FDA Employees File Lawsuit, Claiming the Agency Used Spyware against Them
FDA scientists have filed a lawsuit against the organization, claiming that it intercepted their private e-mails as well as clandestinely loaded and ran spying software on the federal PCs, electronic hardware as well as PC-networks the petitioners operated. Open Channel published this on January 31, 2012.
Originally when the Obama administration came into being in January 2009, FDA employees for the first time expressed their concerns to the government. Soon the organization started tapping the e-mails that the employees sent to members of Congress through government PCs, utilizing non-government Yahoo and Google accounts, court recordings claim.
Moreover, according to the lawsuit, the FDA employed spying software for seizing e-screenshots from the computer screens of the staff members. Consequently, the agency managed in acquiring whistleblower reports that were stored in private as also identifying those who conducted the same whistleblower activities.
The spying software let defendants to clandestinely carry out extra monitoring of the petitioners' screenshots alternatively real-time images from their PC screens. Consequently, the defendants could surreptitiously see the information on all the petitioners' PC screens.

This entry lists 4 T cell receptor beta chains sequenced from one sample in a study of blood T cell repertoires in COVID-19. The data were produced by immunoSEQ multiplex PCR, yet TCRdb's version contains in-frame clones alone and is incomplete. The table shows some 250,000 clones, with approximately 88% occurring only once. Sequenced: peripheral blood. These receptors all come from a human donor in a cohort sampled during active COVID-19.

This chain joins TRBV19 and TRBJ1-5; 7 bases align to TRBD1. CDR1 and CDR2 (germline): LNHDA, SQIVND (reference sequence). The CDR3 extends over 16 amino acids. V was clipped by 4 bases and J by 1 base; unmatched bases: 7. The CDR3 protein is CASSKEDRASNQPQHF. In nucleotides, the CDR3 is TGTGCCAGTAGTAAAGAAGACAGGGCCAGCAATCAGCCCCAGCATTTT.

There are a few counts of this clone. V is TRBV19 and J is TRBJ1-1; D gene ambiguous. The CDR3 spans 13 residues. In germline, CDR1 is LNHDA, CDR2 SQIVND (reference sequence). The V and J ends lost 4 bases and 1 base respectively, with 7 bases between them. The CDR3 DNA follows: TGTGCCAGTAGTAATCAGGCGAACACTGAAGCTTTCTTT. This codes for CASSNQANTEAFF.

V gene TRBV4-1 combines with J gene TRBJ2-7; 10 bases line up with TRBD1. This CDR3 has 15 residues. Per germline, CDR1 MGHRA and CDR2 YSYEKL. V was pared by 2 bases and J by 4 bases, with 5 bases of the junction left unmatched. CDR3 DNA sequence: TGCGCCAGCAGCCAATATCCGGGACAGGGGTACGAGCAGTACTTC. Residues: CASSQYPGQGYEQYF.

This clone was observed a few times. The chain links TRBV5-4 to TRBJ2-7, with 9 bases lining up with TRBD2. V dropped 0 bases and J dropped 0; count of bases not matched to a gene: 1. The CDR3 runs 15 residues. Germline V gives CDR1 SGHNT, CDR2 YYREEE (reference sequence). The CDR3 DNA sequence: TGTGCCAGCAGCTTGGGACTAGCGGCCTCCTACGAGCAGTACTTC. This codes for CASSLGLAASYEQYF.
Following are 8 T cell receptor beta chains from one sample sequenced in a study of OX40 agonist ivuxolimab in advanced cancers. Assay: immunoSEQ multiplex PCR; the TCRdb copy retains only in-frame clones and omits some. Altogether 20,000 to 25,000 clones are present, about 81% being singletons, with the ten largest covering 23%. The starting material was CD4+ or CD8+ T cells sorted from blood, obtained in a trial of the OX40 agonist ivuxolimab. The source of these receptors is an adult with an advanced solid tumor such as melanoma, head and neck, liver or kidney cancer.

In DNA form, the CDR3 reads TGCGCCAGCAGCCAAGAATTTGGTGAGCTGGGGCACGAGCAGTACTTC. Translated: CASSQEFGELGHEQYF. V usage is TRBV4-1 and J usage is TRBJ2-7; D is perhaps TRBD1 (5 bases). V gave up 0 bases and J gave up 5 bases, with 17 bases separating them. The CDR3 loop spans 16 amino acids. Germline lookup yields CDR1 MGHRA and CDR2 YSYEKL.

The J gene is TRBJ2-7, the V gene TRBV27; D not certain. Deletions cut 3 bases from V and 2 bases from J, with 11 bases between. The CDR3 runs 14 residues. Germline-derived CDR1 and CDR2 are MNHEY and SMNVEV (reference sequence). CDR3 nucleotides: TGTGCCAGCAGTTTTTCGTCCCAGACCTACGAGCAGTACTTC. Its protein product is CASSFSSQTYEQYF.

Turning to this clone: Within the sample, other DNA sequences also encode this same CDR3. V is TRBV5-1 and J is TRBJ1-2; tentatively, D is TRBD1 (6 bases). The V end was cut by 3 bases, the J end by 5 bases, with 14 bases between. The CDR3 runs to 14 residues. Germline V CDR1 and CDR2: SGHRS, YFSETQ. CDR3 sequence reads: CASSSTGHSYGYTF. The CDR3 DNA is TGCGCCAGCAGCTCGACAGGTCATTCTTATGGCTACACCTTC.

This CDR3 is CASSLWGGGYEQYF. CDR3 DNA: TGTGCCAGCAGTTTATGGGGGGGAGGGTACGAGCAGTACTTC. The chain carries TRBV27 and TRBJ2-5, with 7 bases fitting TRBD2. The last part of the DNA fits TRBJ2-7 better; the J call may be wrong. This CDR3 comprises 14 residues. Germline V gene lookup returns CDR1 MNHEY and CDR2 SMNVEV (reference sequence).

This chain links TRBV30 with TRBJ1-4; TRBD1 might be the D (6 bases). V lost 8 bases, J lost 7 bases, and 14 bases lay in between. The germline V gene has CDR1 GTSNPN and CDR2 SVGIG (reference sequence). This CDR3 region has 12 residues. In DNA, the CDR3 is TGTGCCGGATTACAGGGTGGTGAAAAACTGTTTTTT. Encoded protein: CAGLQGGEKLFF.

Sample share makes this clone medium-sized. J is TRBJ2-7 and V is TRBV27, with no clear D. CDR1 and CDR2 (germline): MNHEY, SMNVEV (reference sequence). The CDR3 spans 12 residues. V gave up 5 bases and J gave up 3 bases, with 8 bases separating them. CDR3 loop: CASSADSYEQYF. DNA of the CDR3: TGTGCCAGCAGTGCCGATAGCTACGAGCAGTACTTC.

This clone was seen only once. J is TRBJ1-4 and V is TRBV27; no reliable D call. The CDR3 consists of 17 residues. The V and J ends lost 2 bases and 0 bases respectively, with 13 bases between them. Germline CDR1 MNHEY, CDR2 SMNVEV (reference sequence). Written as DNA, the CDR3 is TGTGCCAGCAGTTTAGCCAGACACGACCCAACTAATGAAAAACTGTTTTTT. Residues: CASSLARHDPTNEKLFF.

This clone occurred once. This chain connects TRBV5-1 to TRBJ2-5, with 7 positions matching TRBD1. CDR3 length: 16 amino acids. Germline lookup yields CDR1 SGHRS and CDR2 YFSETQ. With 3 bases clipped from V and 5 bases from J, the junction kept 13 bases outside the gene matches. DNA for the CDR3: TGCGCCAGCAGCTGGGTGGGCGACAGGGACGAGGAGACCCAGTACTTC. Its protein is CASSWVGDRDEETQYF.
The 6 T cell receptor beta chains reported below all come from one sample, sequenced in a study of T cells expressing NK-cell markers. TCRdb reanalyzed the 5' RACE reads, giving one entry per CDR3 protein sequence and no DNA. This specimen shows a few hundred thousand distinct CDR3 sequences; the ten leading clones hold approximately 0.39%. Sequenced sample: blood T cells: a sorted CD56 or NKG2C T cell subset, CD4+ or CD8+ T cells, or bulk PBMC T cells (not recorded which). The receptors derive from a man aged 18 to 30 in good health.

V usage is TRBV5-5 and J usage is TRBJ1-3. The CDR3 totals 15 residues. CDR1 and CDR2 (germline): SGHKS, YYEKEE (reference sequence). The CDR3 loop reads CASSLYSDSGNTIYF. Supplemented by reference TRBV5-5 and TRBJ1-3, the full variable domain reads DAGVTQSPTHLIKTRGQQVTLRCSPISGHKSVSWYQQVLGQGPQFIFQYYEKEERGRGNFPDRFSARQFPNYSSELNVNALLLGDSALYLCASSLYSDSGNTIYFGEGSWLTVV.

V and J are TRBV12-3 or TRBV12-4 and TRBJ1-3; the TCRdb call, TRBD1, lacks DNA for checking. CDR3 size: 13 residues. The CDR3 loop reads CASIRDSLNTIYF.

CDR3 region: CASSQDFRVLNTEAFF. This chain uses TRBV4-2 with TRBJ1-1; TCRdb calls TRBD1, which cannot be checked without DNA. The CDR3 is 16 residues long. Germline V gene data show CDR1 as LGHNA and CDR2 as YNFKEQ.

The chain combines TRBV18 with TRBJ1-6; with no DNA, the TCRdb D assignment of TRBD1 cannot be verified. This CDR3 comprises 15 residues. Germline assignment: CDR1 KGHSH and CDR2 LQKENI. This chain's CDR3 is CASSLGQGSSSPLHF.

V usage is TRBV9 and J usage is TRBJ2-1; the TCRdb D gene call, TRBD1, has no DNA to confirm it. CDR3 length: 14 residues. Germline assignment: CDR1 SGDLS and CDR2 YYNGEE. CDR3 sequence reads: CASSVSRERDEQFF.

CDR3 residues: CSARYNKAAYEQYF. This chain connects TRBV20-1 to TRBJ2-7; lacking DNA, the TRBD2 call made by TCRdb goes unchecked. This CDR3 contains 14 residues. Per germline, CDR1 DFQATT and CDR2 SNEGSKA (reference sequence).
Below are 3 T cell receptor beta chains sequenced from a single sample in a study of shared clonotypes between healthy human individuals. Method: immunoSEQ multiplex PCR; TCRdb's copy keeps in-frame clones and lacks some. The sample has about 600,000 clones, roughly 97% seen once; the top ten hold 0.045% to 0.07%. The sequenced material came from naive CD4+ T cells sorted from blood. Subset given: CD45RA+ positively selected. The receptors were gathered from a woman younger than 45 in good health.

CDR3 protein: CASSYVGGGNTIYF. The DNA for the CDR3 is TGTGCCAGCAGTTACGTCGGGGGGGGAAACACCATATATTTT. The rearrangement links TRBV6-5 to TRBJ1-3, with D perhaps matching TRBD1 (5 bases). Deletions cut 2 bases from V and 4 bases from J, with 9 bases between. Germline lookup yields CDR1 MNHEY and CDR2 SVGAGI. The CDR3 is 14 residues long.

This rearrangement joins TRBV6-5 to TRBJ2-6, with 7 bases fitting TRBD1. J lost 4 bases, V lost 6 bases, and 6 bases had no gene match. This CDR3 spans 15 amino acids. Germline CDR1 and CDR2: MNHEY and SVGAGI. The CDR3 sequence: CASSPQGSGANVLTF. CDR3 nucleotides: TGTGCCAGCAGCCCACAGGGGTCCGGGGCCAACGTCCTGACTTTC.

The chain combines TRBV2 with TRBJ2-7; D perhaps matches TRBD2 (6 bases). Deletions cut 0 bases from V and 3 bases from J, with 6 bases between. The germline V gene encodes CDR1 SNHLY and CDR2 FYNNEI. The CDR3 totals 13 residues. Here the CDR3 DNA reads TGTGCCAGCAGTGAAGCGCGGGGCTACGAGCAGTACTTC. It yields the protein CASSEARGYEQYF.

Meanwhile, it was since 3-yrs that the surveillance started when 9 FDA employees sent a letter to the transition team of President Barack Obama complaining of government misconduct in connection with an endorsement for medical devices, one being a picture-producing gadget for analyzing breast cancer symptoms, the filing indicated. Thereafter, the monitoring increased during 2010 following a New York Times publication of certain article wherein scientists from FDA condemned the procedure of the devices' endorsement.
Moreover, the lawsuit claims that there can be no bar for FDA employees from holding talks with Congress, free of threats/interference by the Agency.
Incidentally, the petitioners comprise 6, current and erstwhile, employees.
Also, an argument, which emerges from the latest situation, is whether employees maybe allowed having privacy at the time of utilizing work computers. In fact, there's an explicit alert on the Agency's PCs that users mustn't have any rational anticipation of privacy while storing data or transmitting the same, as well as that such data will be subject to interception anytime the government requires so for a valid objective.
» SPAMfighter News - 04-02-2012